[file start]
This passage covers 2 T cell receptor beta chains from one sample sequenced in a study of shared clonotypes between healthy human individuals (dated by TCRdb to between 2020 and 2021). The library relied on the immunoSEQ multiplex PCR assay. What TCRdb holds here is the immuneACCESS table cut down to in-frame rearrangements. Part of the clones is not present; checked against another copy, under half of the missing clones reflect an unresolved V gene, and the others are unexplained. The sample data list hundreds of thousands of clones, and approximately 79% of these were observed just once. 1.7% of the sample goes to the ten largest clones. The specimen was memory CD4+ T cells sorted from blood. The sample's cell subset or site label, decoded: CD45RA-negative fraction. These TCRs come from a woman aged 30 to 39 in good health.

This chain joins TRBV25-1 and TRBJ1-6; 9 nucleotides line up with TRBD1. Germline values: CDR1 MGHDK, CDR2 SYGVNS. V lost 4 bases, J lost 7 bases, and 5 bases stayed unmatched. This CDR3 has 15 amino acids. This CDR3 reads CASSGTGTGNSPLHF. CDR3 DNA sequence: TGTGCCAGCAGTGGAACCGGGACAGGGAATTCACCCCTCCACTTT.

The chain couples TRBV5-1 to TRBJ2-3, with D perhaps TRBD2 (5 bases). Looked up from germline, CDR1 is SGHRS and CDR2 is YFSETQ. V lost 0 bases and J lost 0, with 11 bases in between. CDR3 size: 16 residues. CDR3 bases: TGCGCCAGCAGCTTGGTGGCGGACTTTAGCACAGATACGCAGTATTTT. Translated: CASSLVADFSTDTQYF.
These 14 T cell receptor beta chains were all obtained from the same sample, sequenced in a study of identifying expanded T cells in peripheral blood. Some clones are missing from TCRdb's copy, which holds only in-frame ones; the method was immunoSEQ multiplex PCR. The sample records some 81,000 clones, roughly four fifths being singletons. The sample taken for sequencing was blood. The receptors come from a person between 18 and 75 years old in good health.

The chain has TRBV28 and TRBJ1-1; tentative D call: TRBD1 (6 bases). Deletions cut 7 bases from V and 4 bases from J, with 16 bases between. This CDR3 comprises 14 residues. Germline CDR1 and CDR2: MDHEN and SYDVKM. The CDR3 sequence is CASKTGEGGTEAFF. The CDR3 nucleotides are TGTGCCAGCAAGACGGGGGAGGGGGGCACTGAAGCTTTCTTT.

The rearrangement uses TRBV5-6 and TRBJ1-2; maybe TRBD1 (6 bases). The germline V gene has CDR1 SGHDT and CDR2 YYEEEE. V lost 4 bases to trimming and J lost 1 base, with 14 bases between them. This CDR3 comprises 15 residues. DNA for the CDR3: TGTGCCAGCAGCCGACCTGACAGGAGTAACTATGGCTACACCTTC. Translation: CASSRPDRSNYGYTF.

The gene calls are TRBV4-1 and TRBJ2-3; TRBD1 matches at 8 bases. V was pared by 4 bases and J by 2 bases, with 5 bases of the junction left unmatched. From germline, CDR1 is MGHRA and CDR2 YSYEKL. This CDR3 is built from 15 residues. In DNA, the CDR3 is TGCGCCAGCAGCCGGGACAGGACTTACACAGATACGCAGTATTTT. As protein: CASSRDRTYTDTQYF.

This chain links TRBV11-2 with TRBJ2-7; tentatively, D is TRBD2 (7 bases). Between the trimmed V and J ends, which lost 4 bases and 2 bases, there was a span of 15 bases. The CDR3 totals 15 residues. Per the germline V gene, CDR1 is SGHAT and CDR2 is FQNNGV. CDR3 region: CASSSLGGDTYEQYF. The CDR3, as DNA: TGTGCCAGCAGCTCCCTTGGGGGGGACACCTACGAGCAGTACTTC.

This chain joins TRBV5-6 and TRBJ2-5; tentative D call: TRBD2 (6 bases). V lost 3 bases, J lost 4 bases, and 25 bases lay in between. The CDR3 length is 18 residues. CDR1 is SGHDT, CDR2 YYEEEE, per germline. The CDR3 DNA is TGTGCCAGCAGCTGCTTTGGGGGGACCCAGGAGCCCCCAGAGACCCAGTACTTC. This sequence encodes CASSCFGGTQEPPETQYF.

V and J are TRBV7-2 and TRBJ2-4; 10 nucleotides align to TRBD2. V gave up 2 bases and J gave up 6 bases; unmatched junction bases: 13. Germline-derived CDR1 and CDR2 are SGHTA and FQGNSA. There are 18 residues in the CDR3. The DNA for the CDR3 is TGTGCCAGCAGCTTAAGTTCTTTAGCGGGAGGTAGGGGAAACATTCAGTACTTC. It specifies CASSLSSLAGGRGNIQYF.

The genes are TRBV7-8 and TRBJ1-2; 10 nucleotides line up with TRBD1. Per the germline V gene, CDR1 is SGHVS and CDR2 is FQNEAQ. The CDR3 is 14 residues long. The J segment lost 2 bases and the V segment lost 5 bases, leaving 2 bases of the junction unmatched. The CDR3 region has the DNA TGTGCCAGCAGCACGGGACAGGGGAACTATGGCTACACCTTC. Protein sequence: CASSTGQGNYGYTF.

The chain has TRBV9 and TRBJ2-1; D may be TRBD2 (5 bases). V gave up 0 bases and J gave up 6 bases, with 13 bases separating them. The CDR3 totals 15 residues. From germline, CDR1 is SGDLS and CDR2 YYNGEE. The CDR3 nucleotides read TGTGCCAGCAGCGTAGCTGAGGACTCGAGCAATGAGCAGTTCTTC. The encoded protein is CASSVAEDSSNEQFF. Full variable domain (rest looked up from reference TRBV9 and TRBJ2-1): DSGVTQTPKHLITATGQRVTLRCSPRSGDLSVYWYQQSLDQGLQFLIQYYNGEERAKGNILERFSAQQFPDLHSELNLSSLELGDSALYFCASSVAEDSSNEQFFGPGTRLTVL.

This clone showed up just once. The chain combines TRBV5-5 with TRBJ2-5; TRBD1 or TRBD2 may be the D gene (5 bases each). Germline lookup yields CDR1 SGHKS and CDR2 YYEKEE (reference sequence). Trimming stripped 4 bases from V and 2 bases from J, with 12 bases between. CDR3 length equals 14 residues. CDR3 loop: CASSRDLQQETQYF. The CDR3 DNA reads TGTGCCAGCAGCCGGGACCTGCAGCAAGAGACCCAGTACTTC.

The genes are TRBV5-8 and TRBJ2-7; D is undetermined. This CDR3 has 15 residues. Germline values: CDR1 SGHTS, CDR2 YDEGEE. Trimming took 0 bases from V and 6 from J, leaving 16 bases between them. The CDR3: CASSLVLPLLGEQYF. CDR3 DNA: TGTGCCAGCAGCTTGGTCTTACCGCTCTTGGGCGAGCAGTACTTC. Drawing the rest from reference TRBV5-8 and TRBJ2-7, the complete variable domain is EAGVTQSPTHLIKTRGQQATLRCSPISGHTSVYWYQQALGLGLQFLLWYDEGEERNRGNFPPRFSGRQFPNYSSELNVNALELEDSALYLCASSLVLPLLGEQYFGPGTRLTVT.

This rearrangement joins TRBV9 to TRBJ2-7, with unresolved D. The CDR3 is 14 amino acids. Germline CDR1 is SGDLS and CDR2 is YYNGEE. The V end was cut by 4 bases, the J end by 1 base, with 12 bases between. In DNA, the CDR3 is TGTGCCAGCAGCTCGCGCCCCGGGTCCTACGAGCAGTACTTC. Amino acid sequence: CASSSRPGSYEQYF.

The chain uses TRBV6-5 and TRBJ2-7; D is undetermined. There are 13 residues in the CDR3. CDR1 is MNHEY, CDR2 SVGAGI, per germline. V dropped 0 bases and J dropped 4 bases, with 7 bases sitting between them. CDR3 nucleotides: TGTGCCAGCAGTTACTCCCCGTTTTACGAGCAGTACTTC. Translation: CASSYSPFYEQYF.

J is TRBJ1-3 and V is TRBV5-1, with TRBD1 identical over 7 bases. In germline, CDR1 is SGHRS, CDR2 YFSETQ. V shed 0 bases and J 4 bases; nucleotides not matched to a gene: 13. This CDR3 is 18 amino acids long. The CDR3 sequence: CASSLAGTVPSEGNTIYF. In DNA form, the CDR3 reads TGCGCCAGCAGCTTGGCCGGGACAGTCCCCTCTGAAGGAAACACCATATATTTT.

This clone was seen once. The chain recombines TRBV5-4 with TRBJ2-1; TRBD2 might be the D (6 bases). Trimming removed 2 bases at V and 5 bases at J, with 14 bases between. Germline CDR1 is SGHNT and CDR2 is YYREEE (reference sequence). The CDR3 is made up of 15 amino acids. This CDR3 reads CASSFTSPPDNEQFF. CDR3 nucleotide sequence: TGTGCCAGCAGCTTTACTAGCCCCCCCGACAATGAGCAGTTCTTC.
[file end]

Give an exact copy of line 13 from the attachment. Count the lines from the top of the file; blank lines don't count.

This clone showed up just once. The chain combines TRBV5-5 with TRBJ2-5; TRBD1 or TRBD2 may be the D gene (5 bases each). Germline lookup yields CDR1 SGHKS and CDR2 YYEKEE (reference sequence). Trimming stripped 4 bases from V and 2 bases from J, with 12 bases between. CDR3 length equals 14 residues. CDR3 loop: CASSRDLQQETQYF. The CDR3 DNA reads TGTGCCAGCAGCCGGGACCTGCAGCAAGAGACCCAGTACTTC.